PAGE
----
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​One year since Hurricane Maria, Puerto Rico in fragile state


New Oxfam report on impact of lack of water finds women particularly impacted by storm

San Juan, Puerto Rico – One year since Hurricane Maria devastated Puerto Rico, the island’s struggles are far from over. While the lights are on most places and water is running again, there is still a long way to go to full recovery. Countless households were badly battered and families across the island are struggling to rebuild. Rural communities are being left behind: many are still without consistent power and water and are highly vulnerable to any new shock; people are anxiously watching the skies as a tumultuous 2018 hurricane season is still threatening communities along the Atlantic and Caribbean. 

“While Puerto Rico has come a long way since Hurricane Maria hit, all of us on the island know that there’s so much more to be done,” said María Concepción, Oxfam’s Program Director in Puerto Rico. “The people of Puerto Rico have worked day and night to repair the damage, and in some cases, filled the gap where the government response was nonexistent. Their resilience is nothing short of inspiring, and Oxfam was proud to support a locally-led response in the aftermath of the hurricane. But we also know how fragile our systems are, and how imminent the threats of future catastrophic climate events. We’re especially concerned about rural communities who are just one knock away from another all-systems failure.”

While Oxfam rarely responds to humanitarian emergencies in the US and other wealthy countries, the organization decided to step in when the federal government’s response in Puerto Rico faltered. As the months wore on, and thousands of people struggled to endure without power and water, it became increasingly clear that government actions were slow, insufficient, and lacking transparency. The recent readjustment of the official death toll by the Puerto Rican government – from 64 to nearly 3,000 – exposed the deadly impact of the long aftermath. Many communities are still struggling to recover. Community input and local participation in recovery plans are critical, especially in Community Development Block Grant Disaster Recovery (CDBG-DR) funds, as local communities should have a say in how these federal dollars are spent and in how their neighborhoods are rebuilt. These funds should be targeted to those most affected by the storm, including women in rural communities facing water challenges and those living in poverty. 

Oxfam is particularly concerned about the impact of the hurricane on women in Puerto Rico. Today Oxfam is releasing a new report, “The Weight of Water on Women: The Long Wake of Hurricane Maria in Puerto Rico,” which finds that women shouldered extraordinary physical, financial, and emotional burdens due to the extended lack of water after Hurricane Maria. The study finds that as households lost this most basic service, it mostly fell to women to do the arduous labor of caretaking and maintaining households. 

“Around the world, we see that natural disasters often deliver a disproportionate blow to women. Hurricane Maria, unfortunately, was no exception. The lack of water made daily activities extremely difficult for Puerto Rican women. Simple chores, like cooking, laundry, and cleaning, became monumental tasks. Whether it was physically, mentally, or emotionally, it’s difficult to fully comprehend the toll the lack of water took on the lives of countless women across the island,” Concepción said.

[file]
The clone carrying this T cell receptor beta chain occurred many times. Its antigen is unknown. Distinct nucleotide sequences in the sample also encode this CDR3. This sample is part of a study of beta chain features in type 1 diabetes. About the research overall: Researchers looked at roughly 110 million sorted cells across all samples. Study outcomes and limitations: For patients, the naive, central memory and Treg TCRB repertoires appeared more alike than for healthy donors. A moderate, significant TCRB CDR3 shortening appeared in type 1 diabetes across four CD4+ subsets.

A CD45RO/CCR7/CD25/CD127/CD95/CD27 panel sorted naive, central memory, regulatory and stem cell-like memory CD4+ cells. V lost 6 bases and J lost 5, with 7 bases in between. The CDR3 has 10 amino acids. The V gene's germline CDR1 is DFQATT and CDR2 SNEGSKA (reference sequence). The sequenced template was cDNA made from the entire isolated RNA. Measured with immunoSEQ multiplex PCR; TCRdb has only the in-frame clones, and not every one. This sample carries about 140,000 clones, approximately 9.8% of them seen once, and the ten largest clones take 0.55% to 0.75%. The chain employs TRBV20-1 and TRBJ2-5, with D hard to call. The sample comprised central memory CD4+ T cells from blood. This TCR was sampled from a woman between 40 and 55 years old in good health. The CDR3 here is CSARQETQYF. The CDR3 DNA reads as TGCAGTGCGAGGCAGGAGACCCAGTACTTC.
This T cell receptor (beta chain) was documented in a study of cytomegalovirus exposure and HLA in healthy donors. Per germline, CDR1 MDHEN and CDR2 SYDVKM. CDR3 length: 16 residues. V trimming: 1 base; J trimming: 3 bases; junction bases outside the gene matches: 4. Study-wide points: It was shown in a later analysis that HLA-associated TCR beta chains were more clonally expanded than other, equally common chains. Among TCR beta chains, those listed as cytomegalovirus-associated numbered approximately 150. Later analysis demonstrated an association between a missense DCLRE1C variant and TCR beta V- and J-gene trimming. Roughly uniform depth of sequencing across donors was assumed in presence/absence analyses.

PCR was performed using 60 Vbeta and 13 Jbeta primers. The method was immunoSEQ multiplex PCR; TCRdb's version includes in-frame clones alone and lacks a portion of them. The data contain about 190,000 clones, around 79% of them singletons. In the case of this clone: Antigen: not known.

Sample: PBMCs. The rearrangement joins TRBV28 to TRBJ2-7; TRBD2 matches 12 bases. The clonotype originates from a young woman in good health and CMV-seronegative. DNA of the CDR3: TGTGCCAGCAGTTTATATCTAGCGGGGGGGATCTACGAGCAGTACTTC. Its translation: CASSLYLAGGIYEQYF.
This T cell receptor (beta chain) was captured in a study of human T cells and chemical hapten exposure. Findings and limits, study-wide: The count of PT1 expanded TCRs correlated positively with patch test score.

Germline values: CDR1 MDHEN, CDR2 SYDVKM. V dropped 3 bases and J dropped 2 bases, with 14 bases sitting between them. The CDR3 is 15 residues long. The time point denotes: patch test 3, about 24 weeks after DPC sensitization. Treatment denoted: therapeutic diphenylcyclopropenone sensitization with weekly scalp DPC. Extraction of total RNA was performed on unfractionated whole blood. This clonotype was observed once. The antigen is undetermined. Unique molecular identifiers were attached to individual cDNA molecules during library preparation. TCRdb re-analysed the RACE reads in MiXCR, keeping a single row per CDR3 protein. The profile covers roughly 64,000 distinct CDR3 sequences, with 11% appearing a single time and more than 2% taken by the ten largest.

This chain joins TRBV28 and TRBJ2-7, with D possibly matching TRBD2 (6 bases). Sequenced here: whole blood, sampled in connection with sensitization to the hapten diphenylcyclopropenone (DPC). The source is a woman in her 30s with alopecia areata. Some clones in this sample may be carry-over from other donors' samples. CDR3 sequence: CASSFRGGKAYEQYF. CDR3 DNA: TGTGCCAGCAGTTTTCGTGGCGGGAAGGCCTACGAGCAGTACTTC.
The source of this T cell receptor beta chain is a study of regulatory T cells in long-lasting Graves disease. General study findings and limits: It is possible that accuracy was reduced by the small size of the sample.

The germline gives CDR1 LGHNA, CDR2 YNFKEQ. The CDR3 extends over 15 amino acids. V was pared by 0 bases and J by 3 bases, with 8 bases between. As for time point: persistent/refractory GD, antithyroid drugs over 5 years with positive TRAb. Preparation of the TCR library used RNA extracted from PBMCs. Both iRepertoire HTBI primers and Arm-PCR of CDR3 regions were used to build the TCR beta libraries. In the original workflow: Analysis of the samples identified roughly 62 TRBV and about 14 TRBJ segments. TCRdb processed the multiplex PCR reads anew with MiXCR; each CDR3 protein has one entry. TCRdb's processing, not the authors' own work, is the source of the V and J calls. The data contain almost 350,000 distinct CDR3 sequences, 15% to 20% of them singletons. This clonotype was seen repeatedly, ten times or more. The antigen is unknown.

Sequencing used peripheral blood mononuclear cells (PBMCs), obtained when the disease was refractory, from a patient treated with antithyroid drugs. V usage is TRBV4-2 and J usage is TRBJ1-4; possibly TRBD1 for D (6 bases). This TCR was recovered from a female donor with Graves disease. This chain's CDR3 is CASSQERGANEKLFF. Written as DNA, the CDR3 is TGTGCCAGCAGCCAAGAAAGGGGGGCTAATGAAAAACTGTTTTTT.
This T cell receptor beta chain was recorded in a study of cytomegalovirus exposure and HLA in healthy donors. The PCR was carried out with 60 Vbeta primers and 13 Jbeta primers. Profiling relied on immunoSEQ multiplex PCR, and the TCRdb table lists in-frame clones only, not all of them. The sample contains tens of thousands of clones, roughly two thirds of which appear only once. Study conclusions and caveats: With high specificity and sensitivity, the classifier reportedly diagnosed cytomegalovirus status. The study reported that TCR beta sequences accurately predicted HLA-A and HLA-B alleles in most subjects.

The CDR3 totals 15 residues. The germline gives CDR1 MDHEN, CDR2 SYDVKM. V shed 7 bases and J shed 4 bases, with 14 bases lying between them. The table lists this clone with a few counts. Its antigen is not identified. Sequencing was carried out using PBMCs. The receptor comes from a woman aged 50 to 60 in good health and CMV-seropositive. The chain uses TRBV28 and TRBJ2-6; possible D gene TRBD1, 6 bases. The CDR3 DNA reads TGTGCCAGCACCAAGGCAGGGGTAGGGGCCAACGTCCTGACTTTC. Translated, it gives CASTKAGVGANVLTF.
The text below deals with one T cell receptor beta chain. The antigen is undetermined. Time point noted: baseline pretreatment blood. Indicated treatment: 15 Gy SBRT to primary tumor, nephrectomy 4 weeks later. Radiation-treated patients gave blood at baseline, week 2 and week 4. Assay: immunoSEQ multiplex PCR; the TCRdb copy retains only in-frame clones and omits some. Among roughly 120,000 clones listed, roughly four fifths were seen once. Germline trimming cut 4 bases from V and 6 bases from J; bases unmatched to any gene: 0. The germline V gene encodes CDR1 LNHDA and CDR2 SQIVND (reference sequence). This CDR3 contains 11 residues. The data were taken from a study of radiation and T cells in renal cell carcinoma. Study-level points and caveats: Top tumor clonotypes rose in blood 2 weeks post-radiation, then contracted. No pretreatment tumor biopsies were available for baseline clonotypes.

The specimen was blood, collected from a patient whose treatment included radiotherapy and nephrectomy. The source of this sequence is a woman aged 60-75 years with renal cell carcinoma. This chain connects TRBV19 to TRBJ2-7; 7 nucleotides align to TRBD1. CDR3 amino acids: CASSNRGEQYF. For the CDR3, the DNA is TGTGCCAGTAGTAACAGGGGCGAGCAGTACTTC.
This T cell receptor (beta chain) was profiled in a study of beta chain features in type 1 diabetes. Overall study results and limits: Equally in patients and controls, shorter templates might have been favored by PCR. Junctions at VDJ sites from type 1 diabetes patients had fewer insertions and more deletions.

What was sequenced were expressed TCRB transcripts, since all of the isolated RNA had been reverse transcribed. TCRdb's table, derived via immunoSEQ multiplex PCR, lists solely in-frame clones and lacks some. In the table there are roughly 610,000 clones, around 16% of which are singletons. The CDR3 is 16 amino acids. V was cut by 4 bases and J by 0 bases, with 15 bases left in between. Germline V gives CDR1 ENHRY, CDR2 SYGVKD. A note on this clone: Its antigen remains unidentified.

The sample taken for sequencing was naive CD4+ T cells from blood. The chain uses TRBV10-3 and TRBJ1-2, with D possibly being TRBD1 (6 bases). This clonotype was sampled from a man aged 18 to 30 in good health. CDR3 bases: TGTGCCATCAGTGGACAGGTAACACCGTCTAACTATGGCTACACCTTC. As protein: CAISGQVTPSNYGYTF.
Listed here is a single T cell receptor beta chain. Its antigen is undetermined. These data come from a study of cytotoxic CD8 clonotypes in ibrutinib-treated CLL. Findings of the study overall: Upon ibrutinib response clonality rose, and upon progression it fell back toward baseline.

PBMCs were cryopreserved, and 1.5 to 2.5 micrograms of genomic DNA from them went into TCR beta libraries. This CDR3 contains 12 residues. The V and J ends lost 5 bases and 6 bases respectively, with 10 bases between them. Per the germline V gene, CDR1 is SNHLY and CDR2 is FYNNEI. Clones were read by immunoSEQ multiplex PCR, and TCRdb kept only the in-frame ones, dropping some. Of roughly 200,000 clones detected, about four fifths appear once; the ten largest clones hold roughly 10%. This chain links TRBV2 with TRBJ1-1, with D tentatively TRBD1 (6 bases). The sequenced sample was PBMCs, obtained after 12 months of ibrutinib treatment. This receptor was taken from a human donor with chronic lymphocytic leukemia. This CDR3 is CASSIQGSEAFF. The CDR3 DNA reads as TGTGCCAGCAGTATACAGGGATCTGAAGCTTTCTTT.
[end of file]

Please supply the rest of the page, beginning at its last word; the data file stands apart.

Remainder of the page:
Water is one of the most basic human needs: every person interviewed for the Oxfam study said that being without water was much worse than being without power. When Hurricane Maria knocked down the already-fragile power grid, it disabled water systems across the island and left millions without reliable access to potable water. In many places, it was months before it was restored. While all Puerto Ricans were impacted by the absence of water, the Oxfam study found that women reported problems that hit more frequently and more deeply than men. Men were indeed impacted – especially around finding and transporting water – but women spent much more time and effort doing household maintenance work, and these were the tasks that were disproportionately impacted by water’s absence.

At the same time, the women of Puerto Rico also showed remarkable strength, resilience, inventiveness, and community devotion in the wake of the hurricane. They are also leading the way to new ways of thinking about sustainable and resilient alternatives: many invented homemade solutions for the lack of water, including rigging a pulley system from outdoor containers into the house and rearranging home plumbing. The Oxfam study provides a series of recommendations to help guide water, sanitation and hygiene (WASH) programs and help conduct them in a gender-sensitive manner, including strategies for disaster risk reduction and emergency programs that are responsive to community-identified problems.  

The full report is available at


Note to editors: 

Over the past year, Oxfam and local partners have provided nearly 30,000 people with reliable access to clean water through water filter distributions, distributed 22,000 solar lights, and provided legal support to nearly 5,000 people struggling for FEMA aid. We also helped found a Water Alliance to repair and improve local aqueducts and support research on the specific impacts on and needs of women on the island. 

Oxfam continues to work on programs that support long-term recovery and resilience.

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